Dear Jasper and Kestrel,
As you may know, Salinas is the town where John Steinbeck, the famous author, was born and raised. His family home still stands on Central Avenue, open for luncheons, along with its gift shop, The Best Cellar.
I was thinking the other day that if you could be a school kid in Salinas at different periods of time (and not get any older as the time passed), you would have been taught very different things about John Steinbeck.
In the decade of the 1910s, you wouldn’t have been taught about John, you would have been in school with him. He attended the West End School (where Roosevelt Elementary now stands) and Salinas High, when it was still on West Alisal Street. John was a fine football player and wrote for the school paper.
In the 1920s you might have heard gossip that John wasn’t attending classes regularly at Stanford, after his parents were so happy that he got in. After 6 years of irregular attendance interrupted by travel and odd jobs (like being an apprentice scientist at the Spreckels Sugar Factory near town), he left without graduating and moved to New York.
In the 1930s John’s name became a hated thing in Salinas. You would have been taught he was a Socialist and un-American for his views about labor and unions. His book In Dubious Battle told of the striking farm workers and the horrible living conditions and injustices they faced. The growers, who were (and are) the power and money in town, resented his point of view and many copies of his books were burned. This happened again when The Grapes of Wrath was published. Though wildly popular, the book was criticized for vulgar language and showing the growers as greedy men.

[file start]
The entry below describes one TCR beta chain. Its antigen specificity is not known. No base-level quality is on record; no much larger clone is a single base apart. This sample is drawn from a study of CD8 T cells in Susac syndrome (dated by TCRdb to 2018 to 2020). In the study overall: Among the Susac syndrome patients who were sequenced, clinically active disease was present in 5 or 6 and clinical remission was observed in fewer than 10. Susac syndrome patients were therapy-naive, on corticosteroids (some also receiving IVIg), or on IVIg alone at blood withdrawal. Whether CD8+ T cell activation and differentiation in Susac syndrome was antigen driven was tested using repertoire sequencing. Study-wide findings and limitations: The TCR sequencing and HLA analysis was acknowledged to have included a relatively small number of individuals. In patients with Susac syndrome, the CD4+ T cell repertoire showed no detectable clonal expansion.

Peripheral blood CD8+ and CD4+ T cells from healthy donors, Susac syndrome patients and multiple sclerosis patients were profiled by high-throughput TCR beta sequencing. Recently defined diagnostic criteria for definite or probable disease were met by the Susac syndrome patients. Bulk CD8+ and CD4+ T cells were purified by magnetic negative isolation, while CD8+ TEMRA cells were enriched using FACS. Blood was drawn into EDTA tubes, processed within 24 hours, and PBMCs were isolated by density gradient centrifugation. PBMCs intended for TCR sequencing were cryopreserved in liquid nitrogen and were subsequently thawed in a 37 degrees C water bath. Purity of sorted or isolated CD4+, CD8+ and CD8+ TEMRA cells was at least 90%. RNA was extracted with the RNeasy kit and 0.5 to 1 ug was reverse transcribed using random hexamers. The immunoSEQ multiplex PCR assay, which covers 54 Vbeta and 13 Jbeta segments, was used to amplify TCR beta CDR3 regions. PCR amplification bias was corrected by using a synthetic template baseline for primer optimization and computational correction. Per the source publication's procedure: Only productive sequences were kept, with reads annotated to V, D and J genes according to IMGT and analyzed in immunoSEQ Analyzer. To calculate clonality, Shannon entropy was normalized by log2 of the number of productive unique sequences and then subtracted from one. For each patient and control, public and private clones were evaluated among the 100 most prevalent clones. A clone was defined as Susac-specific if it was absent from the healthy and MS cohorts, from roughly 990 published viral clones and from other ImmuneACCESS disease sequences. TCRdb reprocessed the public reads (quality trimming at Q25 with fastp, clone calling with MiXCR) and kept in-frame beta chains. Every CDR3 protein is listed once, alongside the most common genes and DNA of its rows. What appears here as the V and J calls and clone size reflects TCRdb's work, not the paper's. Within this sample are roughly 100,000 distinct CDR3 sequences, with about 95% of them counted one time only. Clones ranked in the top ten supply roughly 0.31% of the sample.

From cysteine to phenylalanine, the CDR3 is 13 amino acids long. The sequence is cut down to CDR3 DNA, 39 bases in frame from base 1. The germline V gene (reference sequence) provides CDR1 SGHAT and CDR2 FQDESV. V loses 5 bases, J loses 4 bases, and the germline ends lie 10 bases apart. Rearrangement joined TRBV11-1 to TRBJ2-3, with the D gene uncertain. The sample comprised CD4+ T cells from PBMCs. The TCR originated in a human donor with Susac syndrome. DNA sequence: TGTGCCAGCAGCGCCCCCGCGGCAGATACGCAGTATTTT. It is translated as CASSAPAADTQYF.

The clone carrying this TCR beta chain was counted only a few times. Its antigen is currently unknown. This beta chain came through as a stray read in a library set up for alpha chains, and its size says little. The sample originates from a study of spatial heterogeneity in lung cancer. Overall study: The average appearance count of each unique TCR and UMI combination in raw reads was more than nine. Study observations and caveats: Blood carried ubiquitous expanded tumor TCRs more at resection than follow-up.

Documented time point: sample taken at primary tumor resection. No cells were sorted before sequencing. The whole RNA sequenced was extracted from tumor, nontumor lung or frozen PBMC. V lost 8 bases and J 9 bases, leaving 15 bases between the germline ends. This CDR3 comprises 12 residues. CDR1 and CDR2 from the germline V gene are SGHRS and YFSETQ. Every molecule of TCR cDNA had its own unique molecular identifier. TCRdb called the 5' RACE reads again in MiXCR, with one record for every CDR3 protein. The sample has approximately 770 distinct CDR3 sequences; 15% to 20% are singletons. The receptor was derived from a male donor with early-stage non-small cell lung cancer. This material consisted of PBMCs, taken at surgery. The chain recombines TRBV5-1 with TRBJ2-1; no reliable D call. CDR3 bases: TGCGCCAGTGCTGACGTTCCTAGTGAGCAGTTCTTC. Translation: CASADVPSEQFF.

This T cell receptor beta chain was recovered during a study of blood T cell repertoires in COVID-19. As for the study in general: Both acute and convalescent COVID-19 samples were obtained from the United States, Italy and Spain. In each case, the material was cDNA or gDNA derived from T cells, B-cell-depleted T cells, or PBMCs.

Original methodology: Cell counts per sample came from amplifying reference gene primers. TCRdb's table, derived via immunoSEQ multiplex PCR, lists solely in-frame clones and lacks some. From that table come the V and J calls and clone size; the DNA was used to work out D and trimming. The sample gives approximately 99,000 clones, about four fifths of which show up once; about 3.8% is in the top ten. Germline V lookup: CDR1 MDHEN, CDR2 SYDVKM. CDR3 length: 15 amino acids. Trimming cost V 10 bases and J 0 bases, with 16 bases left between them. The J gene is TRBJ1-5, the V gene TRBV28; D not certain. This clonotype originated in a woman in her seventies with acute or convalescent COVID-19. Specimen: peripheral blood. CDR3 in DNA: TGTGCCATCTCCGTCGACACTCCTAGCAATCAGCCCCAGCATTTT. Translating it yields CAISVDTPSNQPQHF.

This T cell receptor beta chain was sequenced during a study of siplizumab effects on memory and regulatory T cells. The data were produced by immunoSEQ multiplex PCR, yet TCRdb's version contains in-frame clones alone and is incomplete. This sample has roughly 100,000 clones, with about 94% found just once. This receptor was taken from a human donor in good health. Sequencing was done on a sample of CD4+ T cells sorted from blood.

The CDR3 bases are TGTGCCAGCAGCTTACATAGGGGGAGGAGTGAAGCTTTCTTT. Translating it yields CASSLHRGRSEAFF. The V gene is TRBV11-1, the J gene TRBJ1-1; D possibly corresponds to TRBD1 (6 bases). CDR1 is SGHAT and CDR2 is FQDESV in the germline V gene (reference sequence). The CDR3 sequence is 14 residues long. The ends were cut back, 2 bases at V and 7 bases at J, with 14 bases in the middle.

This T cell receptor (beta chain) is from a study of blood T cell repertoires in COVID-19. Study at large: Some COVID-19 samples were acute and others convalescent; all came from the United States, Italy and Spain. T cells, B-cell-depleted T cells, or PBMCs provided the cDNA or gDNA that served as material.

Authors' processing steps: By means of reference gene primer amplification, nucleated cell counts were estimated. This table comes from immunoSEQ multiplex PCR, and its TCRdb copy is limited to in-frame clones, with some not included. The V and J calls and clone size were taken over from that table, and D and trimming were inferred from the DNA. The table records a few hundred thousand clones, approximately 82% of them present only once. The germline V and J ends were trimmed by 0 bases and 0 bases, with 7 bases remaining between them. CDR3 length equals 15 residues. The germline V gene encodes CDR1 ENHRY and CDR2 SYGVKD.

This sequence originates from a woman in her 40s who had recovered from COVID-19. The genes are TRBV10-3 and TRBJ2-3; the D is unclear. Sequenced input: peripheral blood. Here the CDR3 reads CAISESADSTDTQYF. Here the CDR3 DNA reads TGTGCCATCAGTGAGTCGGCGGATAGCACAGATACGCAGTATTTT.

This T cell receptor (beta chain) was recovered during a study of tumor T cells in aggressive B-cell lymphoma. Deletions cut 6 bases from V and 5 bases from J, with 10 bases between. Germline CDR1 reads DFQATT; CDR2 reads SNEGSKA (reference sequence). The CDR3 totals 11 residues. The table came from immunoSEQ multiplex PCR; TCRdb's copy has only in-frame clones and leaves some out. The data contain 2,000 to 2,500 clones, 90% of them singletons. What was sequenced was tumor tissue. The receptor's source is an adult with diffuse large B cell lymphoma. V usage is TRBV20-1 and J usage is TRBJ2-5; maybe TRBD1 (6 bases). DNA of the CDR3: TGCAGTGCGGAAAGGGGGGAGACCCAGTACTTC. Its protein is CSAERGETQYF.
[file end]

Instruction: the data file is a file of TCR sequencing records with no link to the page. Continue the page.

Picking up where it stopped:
In the 1940s you would have heard about John’s travels with the Army in World War II and his part in directing documentaries about the war. And maybe questioned his being labeled a Socialist.
In the 1950s you would have been warned not to read East of Eden because of its scandalous story, but amazed by the street by street accuracy with which John described Salinas.
By the 1960s, John’s local reputation was mended somewhat by his receiving the Nobel Peace Prize in Sweden and the Presidential Medal of Freedom from President Lyndon Johnson. In 1968 you would have been taught about the death of John Steinbeck, great writer and local hero, who had written so many American classics and put our little town on the map.
And, if you were paying attention, you would have noticed how a city’s opinion of a person is closely tied with that city’s own self-interests. And often, still is.